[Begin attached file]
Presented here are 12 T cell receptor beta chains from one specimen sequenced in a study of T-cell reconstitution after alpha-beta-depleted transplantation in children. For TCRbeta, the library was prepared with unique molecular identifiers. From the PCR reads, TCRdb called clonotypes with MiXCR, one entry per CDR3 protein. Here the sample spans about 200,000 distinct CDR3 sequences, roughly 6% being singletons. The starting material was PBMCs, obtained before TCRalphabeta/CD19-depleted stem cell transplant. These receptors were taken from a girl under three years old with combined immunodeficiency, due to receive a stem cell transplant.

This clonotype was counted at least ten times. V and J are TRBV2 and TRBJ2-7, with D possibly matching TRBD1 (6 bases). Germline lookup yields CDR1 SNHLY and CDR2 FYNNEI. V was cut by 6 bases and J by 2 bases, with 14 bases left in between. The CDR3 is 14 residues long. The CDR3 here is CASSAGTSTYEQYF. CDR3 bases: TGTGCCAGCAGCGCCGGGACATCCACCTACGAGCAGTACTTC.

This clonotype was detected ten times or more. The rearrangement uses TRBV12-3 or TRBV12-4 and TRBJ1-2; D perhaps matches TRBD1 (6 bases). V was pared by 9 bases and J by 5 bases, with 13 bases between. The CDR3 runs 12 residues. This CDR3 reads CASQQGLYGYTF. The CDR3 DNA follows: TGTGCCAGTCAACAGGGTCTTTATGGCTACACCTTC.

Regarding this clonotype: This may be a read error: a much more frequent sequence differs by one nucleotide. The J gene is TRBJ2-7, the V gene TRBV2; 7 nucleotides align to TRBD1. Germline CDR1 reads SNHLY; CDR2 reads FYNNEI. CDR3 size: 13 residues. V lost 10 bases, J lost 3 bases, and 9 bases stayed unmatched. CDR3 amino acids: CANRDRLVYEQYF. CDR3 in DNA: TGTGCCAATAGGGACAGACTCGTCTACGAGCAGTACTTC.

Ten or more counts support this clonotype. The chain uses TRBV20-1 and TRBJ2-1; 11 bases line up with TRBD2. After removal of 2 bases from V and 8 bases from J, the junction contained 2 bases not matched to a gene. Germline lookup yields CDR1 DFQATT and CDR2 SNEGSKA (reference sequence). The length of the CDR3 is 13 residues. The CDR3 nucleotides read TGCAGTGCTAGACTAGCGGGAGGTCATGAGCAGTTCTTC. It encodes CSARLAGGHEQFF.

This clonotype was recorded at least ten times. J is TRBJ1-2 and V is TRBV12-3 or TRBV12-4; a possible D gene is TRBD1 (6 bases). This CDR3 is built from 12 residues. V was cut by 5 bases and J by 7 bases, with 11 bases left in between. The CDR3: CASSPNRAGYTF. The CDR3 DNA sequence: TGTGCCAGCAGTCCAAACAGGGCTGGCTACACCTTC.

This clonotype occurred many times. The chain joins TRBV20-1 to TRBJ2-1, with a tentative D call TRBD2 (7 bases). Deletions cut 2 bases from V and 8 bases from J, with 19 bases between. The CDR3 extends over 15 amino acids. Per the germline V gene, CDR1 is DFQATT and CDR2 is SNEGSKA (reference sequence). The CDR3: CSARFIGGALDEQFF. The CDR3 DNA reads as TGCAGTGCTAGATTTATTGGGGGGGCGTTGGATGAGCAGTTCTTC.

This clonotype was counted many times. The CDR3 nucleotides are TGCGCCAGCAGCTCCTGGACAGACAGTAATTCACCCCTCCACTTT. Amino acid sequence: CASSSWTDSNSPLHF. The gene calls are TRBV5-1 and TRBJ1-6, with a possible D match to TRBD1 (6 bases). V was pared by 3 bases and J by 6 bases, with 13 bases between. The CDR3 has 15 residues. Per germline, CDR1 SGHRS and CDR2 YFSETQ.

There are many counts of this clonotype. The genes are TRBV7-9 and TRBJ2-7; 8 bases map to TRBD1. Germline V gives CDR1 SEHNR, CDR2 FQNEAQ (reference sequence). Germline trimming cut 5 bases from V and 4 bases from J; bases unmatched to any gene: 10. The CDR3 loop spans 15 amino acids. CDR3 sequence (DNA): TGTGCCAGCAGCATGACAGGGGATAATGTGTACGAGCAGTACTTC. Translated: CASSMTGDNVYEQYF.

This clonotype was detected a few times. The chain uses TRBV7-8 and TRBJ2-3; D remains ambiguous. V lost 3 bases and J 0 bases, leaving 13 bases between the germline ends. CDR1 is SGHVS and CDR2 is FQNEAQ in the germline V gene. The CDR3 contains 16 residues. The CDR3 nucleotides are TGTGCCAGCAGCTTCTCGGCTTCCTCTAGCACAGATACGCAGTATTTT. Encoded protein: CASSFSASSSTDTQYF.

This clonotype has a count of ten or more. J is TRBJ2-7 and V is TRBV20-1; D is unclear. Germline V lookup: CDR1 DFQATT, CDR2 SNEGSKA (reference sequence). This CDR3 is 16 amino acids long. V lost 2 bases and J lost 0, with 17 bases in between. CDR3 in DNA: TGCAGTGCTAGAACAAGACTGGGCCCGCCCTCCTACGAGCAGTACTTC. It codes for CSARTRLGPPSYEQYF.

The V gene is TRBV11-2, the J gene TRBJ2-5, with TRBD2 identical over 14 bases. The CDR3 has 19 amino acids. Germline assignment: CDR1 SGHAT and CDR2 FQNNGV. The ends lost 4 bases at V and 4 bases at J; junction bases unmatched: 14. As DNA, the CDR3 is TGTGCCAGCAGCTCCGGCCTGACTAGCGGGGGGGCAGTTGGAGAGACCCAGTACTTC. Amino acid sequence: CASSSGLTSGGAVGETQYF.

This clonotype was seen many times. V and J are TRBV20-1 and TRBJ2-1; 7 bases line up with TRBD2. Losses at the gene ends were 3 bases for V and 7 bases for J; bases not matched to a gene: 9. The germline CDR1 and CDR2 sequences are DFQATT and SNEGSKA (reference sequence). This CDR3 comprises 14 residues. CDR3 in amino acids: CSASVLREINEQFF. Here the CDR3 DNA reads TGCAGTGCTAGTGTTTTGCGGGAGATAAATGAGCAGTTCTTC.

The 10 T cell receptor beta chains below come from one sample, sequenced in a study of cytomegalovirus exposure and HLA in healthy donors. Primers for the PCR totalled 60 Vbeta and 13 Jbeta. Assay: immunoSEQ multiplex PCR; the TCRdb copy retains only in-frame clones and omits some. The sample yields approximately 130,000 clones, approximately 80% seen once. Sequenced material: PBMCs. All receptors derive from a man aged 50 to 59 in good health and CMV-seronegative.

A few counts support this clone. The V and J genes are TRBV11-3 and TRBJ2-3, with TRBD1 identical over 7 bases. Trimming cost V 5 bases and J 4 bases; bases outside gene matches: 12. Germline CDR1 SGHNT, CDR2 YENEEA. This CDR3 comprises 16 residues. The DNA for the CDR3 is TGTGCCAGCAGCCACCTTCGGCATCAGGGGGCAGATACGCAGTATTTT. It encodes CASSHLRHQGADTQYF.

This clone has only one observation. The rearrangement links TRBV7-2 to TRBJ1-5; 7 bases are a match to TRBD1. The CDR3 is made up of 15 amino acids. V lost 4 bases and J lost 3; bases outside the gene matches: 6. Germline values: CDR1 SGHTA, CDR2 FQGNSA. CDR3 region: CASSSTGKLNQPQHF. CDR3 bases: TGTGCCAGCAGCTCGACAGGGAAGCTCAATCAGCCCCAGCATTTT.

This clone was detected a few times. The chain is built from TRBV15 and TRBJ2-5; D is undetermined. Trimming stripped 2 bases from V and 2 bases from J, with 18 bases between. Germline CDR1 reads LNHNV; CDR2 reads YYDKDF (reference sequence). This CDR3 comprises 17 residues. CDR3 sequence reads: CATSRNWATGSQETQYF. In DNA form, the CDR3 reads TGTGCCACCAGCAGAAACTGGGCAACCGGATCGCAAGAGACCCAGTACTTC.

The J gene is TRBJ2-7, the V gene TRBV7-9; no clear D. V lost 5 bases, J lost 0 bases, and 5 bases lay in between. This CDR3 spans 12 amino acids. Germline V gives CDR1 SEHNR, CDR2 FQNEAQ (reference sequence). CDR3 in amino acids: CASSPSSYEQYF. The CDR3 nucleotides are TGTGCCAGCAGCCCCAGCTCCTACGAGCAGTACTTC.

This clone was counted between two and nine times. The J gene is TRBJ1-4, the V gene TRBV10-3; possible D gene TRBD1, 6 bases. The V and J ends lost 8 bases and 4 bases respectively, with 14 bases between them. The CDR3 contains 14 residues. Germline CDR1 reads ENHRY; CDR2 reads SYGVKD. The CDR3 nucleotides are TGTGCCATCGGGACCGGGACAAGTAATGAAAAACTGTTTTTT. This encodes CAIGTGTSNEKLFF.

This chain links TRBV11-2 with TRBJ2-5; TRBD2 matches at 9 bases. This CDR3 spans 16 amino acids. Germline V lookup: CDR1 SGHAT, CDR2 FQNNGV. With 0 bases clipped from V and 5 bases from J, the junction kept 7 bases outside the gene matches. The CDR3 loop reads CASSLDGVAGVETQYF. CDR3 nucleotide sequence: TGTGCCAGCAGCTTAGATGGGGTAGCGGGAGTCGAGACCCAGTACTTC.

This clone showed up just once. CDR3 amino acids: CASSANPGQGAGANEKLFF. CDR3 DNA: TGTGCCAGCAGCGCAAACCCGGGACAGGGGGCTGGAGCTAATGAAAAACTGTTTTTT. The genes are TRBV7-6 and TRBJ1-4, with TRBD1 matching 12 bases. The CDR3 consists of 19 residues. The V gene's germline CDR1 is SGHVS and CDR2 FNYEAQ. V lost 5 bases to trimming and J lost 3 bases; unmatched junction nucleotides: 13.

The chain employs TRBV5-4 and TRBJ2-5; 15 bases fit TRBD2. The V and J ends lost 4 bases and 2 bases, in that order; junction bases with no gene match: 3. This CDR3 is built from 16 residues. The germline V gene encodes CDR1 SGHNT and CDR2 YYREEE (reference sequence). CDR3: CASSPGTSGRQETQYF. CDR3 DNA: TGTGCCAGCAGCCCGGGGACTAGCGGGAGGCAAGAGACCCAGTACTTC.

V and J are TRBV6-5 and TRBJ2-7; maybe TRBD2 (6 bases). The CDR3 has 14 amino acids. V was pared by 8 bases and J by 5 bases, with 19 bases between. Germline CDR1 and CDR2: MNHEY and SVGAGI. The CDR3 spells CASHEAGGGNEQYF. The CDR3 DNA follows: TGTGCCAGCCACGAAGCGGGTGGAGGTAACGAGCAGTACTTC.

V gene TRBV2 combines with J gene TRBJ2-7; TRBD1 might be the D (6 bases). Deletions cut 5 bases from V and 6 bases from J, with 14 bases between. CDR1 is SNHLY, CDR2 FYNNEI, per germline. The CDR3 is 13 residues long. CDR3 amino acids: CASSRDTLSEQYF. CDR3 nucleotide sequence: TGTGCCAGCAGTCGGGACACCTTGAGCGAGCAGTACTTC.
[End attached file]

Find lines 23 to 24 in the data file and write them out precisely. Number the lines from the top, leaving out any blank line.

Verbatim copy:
V and J are TRBV6-5 and TRBJ2-7; maybe TRBD2 (6 bases). The CDR3 has 14 amino acids. V was pared by 8 bases and J by 5 bases, with 19 bases between. Germline CDR1 and CDR2: MNHEY and SVGAGI. The CDR3 spells CASHEAGGGNEQYF. The CDR3 DNA follows: TGTGCCAGCCACGAAGCGGGTGGAGGTAACGAGCAGTACTTC.

V gene TRBV2 combines with J gene TRBJ2-7; TRBD1 might be the D (6 bases). Deletions cut 5 bases from V and 6 bases from J, with 14 bases between. CDR1 is SNHLY, CDR2 FYNNEI, per germline. The CDR3 is 13 residues long. CDR3 amino acids: CASSRDTLSEQYF. CDR3 nucleotide sequence: TGTGCCAGCAGTCGGGACACCTTGAGCGAGCAGTACTTC.